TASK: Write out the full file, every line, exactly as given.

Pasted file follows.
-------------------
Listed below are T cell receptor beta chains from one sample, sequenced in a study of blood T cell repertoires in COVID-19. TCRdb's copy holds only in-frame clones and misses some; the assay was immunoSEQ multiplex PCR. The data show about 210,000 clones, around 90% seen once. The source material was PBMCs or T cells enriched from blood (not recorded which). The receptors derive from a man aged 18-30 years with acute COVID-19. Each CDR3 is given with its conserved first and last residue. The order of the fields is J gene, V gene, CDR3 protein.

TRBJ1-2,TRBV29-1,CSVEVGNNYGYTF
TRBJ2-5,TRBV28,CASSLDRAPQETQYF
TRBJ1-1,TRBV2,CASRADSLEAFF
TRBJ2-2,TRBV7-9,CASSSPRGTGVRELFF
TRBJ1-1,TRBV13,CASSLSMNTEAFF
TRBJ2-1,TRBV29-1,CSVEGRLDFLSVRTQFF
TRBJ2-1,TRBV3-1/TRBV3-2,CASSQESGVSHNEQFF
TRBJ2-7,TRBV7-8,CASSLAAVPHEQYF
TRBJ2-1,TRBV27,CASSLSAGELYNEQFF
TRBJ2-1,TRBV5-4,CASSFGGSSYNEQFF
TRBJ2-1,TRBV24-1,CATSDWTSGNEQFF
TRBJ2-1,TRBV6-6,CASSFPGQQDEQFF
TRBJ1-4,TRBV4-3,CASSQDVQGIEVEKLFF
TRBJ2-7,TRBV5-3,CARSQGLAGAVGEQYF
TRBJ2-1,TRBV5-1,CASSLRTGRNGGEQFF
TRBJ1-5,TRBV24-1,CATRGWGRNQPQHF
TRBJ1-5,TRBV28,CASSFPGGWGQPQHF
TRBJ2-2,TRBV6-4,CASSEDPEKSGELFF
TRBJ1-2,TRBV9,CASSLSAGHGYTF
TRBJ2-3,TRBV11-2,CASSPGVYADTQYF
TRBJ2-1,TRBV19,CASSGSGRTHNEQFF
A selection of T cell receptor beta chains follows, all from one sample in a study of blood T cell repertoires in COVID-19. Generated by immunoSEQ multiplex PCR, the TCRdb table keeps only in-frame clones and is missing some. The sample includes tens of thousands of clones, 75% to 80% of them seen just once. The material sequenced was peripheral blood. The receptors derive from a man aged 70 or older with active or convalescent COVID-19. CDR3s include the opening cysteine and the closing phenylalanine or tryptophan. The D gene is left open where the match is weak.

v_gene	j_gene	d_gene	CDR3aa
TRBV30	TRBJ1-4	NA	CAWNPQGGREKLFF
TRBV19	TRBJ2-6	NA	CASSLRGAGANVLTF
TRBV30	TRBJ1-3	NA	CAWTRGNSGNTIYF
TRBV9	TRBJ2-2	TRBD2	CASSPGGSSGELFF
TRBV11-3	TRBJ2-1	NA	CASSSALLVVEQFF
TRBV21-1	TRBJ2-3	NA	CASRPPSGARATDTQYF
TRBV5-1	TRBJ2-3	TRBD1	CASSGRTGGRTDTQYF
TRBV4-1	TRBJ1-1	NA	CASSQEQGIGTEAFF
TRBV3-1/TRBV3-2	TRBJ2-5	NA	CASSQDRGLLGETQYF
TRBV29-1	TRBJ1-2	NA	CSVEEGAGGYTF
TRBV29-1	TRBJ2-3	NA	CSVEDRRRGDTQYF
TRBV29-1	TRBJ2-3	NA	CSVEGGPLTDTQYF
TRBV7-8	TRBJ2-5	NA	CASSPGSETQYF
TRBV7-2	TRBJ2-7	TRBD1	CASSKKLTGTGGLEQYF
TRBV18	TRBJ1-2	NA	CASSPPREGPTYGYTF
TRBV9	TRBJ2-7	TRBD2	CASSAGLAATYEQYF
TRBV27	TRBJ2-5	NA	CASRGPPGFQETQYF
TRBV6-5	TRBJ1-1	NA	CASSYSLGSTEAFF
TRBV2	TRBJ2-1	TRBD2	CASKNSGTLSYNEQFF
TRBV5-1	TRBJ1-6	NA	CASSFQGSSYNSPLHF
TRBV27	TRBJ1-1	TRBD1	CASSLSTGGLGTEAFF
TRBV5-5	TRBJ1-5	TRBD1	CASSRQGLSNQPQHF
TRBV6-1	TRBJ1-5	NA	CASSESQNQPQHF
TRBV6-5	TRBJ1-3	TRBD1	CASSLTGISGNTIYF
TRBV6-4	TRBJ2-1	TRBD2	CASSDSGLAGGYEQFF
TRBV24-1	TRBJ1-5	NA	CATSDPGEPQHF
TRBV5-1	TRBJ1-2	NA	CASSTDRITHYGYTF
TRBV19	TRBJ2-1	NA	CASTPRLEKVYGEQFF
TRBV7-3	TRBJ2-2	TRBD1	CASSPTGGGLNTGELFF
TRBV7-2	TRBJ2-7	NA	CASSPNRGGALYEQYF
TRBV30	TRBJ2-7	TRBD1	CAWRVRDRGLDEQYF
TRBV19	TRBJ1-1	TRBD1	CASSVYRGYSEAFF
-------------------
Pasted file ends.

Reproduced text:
Listed below are T cell receptor beta chains from one sample, sequenced in a study of blood T cell repertoires in COVID-19. TCRdb's copy holds only in-frame clones and misses some; the assay was immunoSEQ multiplex PCR. The data show about 210,000 clones, around 90% seen once. The source material was PBMCs or T cells enriched from blood (not recorded which). The receptors derive from a man aged 18-30 years with acute COVID-19. Each CDR3 is given with its conserved first and last residue. The order of the fields is J gene, V gene, CDR3 protein.

TRBJ1-2,TRBV29-1,CSVEVGNNYGYTF
TRBJ2-5,TRBV28,CASSLDRAPQETQYF
TRBJ1-1,TRBV2,CASRADSLEAFF
TRBJ2-2,TRBV7-9,CASSSPRGTGVRELFF
TRBJ1-1,TRBV13,CASSLSMNTEAFF
TRBJ2-1,TRBV29-1,CSVEGRLDFLSVRTQFF
TRBJ2-1,TRBV3-1/TRBV3-2,CASSQESGVSHNEQFF
TRBJ2-7,TRBV7-8,CASSLAAVPHEQYF
TRBJ2-1,TRBV27,CASSLSAGELYNEQFF
TRBJ2-1,TRBV5-4,CASSFGGSSYNEQFF
TRBJ2-1,TRBV24-1,CATSDWTSGNEQFF
TRBJ2-1,TRBV6-6,CASSFPGQQDEQFF
TRBJ1-4,TRBV4-3,CASSQDVQGIEVEKLFF
TRBJ2-7,TRBV5-3,CARSQGLAGAVGEQYF
TRBJ2-1,TRBV5-1,CASSLRTGRNGGEQFF
TRBJ1-5,TRBV24-1,CATRGWGRNQPQHF
TRBJ1-5,TRBV28,CASSFPGGWGQPQHF
TRBJ2-2,TRBV6-4,CASSEDPEKSGELFF
TRBJ1-2,TRBV9,CASSLSAGHGYTF
TRBJ2-3,TRBV11-2,CASSPGVYADTQYF
TRBJ2-1,TRBV19,CASSGSGRTHNEQFF
A selection of T cell receptor beta chains follows, all from one sample in a study of blood T cell repertoires in COVID-19. Generated by immunoSEQ multiplex PCR, the TCRdb table keeps only in-frame clones and is missing some. The sample includes tens of thousands of clones, 75% to 80% of them seen just once. The material sequenced was peripheral blood. The receptors derive from a man aged 70 or older with active or convalescent COVID-19. CDR3s include the opening cysteine and the closing phenylalanine or tryptophan. The D gene is left open where the match is weak.

v_gene	j_gene	d_gene	CDR3aa
TRBV30	TRBJ1-4	NA	CAWNPQGGREKLFF
TRBV19	TRBJ2-6	NA	CASSLRGAGANVLTF
TRBV30	TRBJ1-3	NA	CAWTRGNSGNTIYF
TRBV9	TRBJ2-2	TRBD2	CASSPGGSSGELFF
TRBV11-3	TRBJ2-1	NA	CASSSALLVVEQFF
TRBV21-1	TRBJ2-3	NA	CASRPPSGARATDTQYF
TRBV5-1	TRBJ2-3	TRBD1	CASSGRTGGRTDTQYF
TRBV4-1	TRBJ1-1	NA	CASSQEQGIGTEAFF
TRBV3-1/TRBV3-2	TRBJ2-5	NA	CASSQDRGLLGETQYF
TRBV29-1	TRBJ1-2	NA	CSVEEGAGGYTF
TRBV29-1	TRBJ2-3	NA	CSVEDRRRGDTQYF
TRBV29-1	TRBJ2-3	NA	CSVEGGPLTDTQYF
TRBV7-8	TRBJ2-5	NA	CASSPGSETQYF
TRBV7-2	TRBJ2-7	TRBD1	CASSKKLTGTGGLEQYF
TRBV18	TRBJ1-2	NA	CASSPPREGPTYGYTF
TRBV9	TRBJ2-7	TRBD2	CASSAGLAATYEQYF
TRBV27	TRBJ2-5	NA	CASRGPPGFQETQYF
TRBV6-5	TRBJ1-1	NA	CASSYSLGSTEAFF
TRBV2	TRBJ2-1	TRBD2	CASKNSGTLSYNEQFF
TRBV5-1	TRBJ1-6	NA	CASSFQGSSYNSPLHF
TRBV27	TRBJ1-1	TRBD1	CASSLSTGGLGTEAFF
TRBV5-5	TRBJ1-5	TRBD1	CASSRQGLSNQPQHF
TRBV6-1	TRBJ1-5	NA	CASSESQNQPQHF
TRBV6-5	TRBJ1-3	TRBD1	CASSLTGISGNTIYF
TRBV6-4	TRBJ2-1	TRBD2	CASSDSGLAGGYEQFF
TRBV24-1	TRBJ1-5	NA	CATSDPGEPQHF
TRBV5-1	TRBJ1-2	NA	CASSTDRITHYGYTF
TRBV19	TRBJ2-1	NA	CASTPRLEKVYGEQFF
TRBV7-3	TRBJ2-2	TRBD1	CASSPTGGGLNTGELFF
TRBV7-2	TRBJ2-7	NA	CASSPNRGGALYEQYF
TRBV30	TRBJ2-7	TRBD1	CAWRVRDRGLDEQYF
TRBV19	TRBJ1-1	TRBD1	CASSVYRGYSEAFF